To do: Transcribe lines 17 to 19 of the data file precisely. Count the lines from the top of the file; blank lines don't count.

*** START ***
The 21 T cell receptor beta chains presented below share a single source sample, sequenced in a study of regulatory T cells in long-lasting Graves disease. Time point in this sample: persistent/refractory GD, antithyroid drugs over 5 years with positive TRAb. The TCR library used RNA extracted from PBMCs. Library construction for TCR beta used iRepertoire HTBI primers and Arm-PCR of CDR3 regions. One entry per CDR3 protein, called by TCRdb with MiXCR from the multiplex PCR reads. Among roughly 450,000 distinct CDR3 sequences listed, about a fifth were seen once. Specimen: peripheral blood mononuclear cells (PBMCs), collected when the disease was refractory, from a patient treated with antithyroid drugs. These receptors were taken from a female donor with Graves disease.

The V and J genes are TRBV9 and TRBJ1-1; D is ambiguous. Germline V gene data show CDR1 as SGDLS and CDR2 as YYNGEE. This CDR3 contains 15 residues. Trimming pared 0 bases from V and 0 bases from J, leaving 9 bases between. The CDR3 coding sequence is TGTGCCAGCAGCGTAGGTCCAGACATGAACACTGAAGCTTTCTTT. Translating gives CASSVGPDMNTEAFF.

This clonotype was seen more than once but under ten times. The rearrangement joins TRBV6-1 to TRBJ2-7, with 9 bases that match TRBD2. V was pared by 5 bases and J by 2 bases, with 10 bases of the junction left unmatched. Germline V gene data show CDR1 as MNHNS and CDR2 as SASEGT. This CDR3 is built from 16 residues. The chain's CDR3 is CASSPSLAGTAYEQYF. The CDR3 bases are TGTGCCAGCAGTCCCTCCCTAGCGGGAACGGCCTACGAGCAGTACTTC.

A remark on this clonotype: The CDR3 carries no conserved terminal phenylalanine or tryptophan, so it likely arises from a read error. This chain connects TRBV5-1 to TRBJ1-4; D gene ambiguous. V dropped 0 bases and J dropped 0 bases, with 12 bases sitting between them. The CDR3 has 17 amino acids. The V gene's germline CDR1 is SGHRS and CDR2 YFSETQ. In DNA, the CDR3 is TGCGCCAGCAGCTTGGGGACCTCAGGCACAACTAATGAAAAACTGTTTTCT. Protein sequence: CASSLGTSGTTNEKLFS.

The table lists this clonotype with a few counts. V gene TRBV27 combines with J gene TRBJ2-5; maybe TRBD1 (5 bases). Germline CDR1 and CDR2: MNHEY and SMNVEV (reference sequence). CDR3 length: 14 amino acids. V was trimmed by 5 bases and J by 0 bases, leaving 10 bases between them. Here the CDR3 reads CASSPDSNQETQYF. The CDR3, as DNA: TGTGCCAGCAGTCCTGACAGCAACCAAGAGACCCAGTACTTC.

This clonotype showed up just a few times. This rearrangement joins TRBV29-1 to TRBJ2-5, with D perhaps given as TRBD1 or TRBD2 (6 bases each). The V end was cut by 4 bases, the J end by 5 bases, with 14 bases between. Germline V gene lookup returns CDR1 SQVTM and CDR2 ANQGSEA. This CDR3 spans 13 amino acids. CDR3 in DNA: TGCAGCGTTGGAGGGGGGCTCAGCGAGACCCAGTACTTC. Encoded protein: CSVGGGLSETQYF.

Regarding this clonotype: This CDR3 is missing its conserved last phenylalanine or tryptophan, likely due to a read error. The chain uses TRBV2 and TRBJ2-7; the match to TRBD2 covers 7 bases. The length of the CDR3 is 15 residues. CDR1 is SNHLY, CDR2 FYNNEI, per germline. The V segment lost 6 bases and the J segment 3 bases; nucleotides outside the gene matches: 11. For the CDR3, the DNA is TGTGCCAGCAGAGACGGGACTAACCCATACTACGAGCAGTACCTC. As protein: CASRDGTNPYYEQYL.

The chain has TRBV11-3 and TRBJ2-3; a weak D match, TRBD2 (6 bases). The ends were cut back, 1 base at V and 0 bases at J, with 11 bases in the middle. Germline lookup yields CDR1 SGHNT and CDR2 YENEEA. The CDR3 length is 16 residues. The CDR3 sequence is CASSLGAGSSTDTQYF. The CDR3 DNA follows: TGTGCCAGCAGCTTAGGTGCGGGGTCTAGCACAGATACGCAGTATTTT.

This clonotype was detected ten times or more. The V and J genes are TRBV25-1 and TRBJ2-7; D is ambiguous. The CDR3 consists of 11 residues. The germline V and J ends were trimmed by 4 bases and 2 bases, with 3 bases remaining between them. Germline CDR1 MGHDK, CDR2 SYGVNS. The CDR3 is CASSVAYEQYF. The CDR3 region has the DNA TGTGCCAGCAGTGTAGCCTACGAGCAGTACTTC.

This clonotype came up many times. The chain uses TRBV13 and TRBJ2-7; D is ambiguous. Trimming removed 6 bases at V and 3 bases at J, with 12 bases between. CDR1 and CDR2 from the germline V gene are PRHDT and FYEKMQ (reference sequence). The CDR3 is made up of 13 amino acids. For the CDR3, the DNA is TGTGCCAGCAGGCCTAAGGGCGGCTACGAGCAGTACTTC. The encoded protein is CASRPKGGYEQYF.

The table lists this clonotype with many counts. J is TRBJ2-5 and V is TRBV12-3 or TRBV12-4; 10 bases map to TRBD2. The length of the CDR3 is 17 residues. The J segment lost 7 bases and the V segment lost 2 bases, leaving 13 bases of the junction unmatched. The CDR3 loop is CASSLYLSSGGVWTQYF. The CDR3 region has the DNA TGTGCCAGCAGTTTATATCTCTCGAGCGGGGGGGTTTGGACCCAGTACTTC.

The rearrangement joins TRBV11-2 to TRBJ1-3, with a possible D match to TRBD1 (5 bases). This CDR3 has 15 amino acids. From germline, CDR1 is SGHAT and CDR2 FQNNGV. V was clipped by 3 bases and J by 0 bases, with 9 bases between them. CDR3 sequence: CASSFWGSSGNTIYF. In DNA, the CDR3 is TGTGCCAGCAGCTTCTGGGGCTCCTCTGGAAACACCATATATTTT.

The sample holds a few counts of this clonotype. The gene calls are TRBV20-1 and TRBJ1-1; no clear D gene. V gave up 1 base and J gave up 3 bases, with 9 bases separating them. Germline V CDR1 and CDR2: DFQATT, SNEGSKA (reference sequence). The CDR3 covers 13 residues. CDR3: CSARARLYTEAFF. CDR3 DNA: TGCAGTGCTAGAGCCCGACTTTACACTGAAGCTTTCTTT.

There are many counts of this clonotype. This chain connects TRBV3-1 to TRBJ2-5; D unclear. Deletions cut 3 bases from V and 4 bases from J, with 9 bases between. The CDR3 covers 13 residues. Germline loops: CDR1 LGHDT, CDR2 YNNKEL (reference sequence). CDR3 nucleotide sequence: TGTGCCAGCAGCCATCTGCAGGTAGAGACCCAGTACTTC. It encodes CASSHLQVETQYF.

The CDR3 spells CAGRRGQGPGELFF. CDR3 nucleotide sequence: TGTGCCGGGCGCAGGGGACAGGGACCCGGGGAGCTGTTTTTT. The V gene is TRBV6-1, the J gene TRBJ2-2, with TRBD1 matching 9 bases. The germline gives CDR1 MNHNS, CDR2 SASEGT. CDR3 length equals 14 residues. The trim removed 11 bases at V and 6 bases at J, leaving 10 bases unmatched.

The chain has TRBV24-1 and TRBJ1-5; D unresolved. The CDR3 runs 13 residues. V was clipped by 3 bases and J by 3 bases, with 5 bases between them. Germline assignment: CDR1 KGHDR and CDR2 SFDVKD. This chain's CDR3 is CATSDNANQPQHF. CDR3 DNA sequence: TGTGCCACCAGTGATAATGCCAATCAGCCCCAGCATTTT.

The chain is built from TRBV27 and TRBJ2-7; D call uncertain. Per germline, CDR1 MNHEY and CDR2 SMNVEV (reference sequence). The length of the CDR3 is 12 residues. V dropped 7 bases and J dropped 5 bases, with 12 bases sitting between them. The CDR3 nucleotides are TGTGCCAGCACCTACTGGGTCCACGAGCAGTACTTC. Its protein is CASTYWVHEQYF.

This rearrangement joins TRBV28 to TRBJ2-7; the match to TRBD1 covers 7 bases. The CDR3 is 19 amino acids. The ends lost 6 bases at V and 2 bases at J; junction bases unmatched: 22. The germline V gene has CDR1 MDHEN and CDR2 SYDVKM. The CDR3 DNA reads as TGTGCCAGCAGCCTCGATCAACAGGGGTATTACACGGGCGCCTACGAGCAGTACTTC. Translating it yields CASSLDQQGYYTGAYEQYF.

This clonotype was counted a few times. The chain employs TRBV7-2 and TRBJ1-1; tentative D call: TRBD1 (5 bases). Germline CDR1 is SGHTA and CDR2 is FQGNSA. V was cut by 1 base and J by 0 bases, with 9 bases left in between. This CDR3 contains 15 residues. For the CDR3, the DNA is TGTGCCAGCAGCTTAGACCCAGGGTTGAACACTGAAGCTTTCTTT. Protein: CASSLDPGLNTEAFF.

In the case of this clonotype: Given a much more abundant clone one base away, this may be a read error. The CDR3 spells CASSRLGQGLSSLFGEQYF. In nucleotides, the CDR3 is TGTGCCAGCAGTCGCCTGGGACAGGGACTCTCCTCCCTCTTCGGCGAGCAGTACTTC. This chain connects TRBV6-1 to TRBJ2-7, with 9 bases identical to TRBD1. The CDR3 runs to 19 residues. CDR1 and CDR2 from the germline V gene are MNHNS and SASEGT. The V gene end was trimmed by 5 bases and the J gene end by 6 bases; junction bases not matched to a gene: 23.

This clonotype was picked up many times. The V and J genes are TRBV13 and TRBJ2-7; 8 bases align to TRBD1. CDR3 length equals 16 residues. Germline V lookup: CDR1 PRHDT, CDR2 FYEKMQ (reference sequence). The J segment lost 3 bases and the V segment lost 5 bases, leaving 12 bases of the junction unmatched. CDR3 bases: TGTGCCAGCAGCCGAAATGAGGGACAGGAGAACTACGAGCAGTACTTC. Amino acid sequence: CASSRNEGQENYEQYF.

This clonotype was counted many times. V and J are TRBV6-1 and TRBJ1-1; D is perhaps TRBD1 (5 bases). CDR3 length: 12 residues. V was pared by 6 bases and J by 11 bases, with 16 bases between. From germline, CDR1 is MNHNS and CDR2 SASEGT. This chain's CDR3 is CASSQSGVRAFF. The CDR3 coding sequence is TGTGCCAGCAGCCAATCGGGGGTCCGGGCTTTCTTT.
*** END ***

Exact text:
The chain is built from TRBV27 and TRBJ2-7; D call uncertain. Per germline, CDR1 MNHEY and CDR2 SMNVEV (reference sequence). The length of the CDR3 is 12 residues. V dropped 7 bases and J dropped 5 bases, with 12 bases sitting between them. The CDR3 nucleotides are TGTGCCAGCACCTACTGGGTCCACGAGCAGTACTTC. Its protein is CASTYWVHEQYF.

This rearrangement joins TRBV28 to TRBJ2-7; the match to TRBD1 covers 7 bases. The CDR3 is 19 amino acids. The ends lost 6 bases at V and 2 bases at J; junction bases unmatched: 22. The germline V gene has CDR1 MDHEN and CDR2 SYDVKM. The CDR3 DNA reads as TGTGCCAGCAGCCTCGATCAACAGGGGTATTACACGGGCGCCTACGAGCAGTACTTC. Translating it yields CASSLDQQGYYTGAYEQYF.

This clonotype was counted a few times. The chain employs TRBV7-2 and TRBJ1-1; tentative D call: TRBD1 (5 bases). Germline CDR1 is SGHTA and CDR2 is FQGNSA. V was cut by 1 base and J by 0 bases, with 9 bases left in between. This CDR3 contains 15 residues. For the CDR3, the DNA is TGTGCCAGCAGCTTAGACCCAGGGTTGAACACTGAAGCTTTCTTT. Protein: CASSLDPGLNTEAFF.